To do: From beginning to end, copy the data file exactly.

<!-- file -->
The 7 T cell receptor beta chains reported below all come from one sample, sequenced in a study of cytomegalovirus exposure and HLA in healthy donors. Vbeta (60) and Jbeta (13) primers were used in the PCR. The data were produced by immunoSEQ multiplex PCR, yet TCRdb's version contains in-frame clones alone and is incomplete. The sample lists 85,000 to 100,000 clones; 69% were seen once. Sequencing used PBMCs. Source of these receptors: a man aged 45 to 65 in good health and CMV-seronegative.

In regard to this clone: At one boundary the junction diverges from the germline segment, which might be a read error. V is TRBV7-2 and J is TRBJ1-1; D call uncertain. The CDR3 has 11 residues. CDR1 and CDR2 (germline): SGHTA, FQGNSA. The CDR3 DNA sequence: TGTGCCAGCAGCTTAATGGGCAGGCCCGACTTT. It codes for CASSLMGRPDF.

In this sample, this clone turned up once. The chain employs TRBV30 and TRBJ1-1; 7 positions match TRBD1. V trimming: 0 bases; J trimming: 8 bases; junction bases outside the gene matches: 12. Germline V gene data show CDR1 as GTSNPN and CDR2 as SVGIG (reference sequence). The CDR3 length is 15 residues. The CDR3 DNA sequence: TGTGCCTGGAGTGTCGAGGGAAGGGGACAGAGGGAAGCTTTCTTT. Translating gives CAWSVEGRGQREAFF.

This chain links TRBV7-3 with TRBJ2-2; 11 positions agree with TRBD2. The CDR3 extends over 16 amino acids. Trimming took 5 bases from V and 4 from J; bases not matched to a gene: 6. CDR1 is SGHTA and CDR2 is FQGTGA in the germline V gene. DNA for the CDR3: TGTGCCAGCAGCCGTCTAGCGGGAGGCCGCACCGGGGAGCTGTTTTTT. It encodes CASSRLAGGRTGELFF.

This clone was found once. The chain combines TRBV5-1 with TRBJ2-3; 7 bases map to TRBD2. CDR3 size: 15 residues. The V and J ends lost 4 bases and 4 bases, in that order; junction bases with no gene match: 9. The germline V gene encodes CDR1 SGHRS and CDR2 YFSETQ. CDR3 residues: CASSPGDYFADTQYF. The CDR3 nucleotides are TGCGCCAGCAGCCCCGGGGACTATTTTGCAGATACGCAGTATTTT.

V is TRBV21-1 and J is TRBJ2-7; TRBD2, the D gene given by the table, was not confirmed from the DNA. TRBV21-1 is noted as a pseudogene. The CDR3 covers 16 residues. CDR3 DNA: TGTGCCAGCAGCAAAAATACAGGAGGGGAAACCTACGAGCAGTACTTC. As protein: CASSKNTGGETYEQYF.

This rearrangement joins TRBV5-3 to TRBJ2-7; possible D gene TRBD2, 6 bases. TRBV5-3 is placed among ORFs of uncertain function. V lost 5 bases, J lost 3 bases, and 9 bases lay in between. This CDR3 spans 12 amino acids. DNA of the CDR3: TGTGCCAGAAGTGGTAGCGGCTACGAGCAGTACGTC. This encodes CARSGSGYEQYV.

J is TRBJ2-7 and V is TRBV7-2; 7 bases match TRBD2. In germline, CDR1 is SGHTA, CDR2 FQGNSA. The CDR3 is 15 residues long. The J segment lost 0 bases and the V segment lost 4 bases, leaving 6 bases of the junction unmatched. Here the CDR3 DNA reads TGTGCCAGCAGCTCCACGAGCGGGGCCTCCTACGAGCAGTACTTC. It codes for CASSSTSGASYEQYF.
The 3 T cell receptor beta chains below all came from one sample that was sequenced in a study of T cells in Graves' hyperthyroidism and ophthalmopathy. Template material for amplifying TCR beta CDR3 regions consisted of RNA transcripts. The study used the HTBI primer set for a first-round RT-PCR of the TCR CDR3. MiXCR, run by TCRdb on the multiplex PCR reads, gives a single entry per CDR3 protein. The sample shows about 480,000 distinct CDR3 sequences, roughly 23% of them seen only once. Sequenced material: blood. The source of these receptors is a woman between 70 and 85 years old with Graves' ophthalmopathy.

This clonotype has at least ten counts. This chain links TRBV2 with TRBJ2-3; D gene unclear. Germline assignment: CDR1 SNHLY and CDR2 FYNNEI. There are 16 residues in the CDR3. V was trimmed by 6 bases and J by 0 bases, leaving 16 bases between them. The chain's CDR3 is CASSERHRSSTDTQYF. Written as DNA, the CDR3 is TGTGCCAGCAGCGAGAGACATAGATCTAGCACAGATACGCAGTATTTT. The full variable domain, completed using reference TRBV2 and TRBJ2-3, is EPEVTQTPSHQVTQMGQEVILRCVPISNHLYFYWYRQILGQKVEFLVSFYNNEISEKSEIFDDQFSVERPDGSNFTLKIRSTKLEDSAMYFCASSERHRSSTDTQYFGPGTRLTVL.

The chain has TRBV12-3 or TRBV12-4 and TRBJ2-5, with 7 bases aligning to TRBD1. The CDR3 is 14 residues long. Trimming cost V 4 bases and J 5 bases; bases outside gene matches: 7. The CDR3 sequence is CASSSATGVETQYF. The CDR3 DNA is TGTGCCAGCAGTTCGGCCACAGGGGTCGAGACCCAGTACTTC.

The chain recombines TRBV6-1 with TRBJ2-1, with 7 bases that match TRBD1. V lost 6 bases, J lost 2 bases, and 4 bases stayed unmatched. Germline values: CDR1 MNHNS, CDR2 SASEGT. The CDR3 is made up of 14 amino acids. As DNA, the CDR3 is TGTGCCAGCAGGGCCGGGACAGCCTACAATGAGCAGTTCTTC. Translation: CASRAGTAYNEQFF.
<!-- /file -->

The 7 T cell receptor beta chains reported below all come from one sample, sequenced in a study of cytomegalovirus exposure and HLA in healthy donors. Vbeta (60) and Jbeta (13) primers were used in the PCR. The data were produced by immunoSEQ multiplex PCR, yet TCRdb's version contains in-frame clones alone and is incomplete. The sample lists 85,000 to 100,000 clones; 69% were seen once. Sequencing used PBMCs. Source of these receptors: a man aged 45 to 65 in good health and CMV-seronegative.

In regard to this clone: At one boundary the junction diverges from the germline segment, which might be a read error. V is TRBV7-2 and J is TRBJ1-1; D call uncertain. The CDR3 has 11 residues. CDR1 and CDR2 (germline): SGHTA, FQGNSA. The CDR3 DNA sequence: TGTGCCAGCAGCTTAATGGGCAGGCCCGACTTT. It codes for CASSLMGRPDF.

In this sample, this clone turned up once. The chain employs TRBV30 and TRBJ1-1; 7 positions match TRBD1. V trimming: 0 bases; J trimming: 8 bases; junction bases outside the gene matches: 12. Germline V gene data show CDR1 as GTSNPN and CDR2 as SVGIG (reference sequence). The CDR3 length is 15 residues. The CDR3 DNA sequence: TGTGCCTGGAGTGTCGAGGGAAGGGGACAGAGGGAAGCTTTCTTT. Translating gives CAWSVEGRGQREAFF.

This chain links TRBV7-3 with TRBJ2-2; 11 positions agree with TRBD2. The CDR3 extends over 16 amino acids. Trimming took 5 bases from V and 4 from J; bases not matched to a gene: 6. CDR1 is SGHTA and CDR2 is FQGTGA in the germline V gene. DNA for the CDR3: TGTGCCAGCAGCCGTCTAGCGGGAGGCCGCACCGGGGAGCTGTTTTTT. It encodes CASSRLAGGRTGELFF.

This clone was found once. The chain combines TRBV5-1 with TRBJ2-3; 7 bases map to TRBD2. CDR3 size: 15 residues. The V and J ends lost 4 bases and 4 bases, in that order; junction bases with no gene match: 9. The germline V gene encodes CDR1 SGHRS and CDR2 YFSETQ. CDR3 residues: CASSPGDYFADTQYF. The CDR3 nucleotides are TGCGCCAGCAGCCCCGGGGACTATTTTGCAGATACGCAGTATTTT.

V is TRBV21-1 and J is TRBJ2-7; TRBD2, the D gene given by the table, was not confirmed from the DNA. TRBV21-1 is noted as a pseudogene. The CDR3 covers 16 residues. CDR3 DNA: TGTGCCAGCAGCAAAAATACAGGAGGGGAAACCTACGAGCAGTACTTC. As protein: CASSKNTGGETYEQYF.

This rearrangement joins TRBV5-3 to TRBJ2-7; possible D gene TRBD2, 6 bases. TRBV5-3 is placed among ORFs of uncertain function. V lost 5 bases, J lost 3 bases, and 9 bases lay in between. This CDR3 spans 12 amino acids. DNA of the CDR3: TGTGCCAGAAGTGGTAGCGGCTACGAGCAGTACGTC. This encodes CARSGSGYEQYV.

J is TRBJ2-7 and V is TRBV7-2; 7 bases match TRBD2. In germline, CDR1 is SGHTA, CDR2 FQGNSA. The CDR3 is 15 residues long. The J segment lost 0 bases and the V segment lost 4 bases, leaving 6 bases of the junction unmatched. Here the CDR3 DNA reads TGTGCCAGCAGCTCCACGAGCGGGGCCTCCTACGAGCAGTACTTC. It codes for CASSSTSGASYEQYF.
The 3 T cell receptor beta chains below all came from one sample that was sequenced in a study of T cells in Graves' hyperthyroidism and ophthalmopathy. Template material for amplifying TCR beta CDR3 regions consisted of RNA transcripts. The study used the HTBI primer set for a first-round RT-PCR of the TCR CDR3. MiXCR, run by TCRdb on the multiplex PCR reads, gives a single entry per CDR3 protein. The sample shows about 480,000 distinct CDR3 sequences, roughly 23% of them seen only once. Sequenced material: blood. The source of these receptors is a woman between 70 and 85 years old with Graves' ophthalmopathy.

This clonotype has at least ten counts. This chain links TRBV2 with TRBJ2-3; D gene unclear. Germline assignment: CDR1 SNHLY and CDR2 FYNNEI. There are 16 residues in the CDR3. V was trimmed by 6 bases and J by 0 bases, leaving 16 bases between them. The chain's CDR3 is CASSERHRSSTDTQYF. Written as DNA, the CDR3 is TGTGCCAGCAGCGAGAGACATAGATCTAGCACAGATACGCAGTATTTT. The full variable domain, completed using reference TRBV2 and TRBJ2-3, is EPEVTQTPSHQVTQMGQEVILRCVPISNHLYFYWYRQILGQKVEFLVSFYNNEISEKSEIFDDQFSVERPDGSNFTLKIRSTKLEDSAMYFCASSERHRSSTDTQYFGPGTRLTVL.

The chain has TRBV12-3 or TRBV12-4 and TRBJ2-5, with 7 bases aligning to TRBD1. The CDR3 is 14 residues long. Trimming cost V 4 bases and J 5 bases; bases outside gene matches: 7. The CDR3 sequence is CASSSATGVETQYF. The CDR3 DNA is TGTGCCAGCAGTTCGGCCACAGGGGTCGAGACCCAGTACTTC.

The chain recombines TRBV6-1 with TRBJ2-1, with 7 bases that match TRBD1. V lost 6 bases, J lost 2 bases, and 4 bases stayed unmatched. Germline values: CDR1 MNHNS, CDR2 SASEGT. The CDR3 is made up of 14 amino acids. As DNA, the CDR3 is TGTGCCAGCAGGGCCGGGACAGCCTACAATGAGCAGTTCTTC. Translation: CASRAGTAYNEQFF.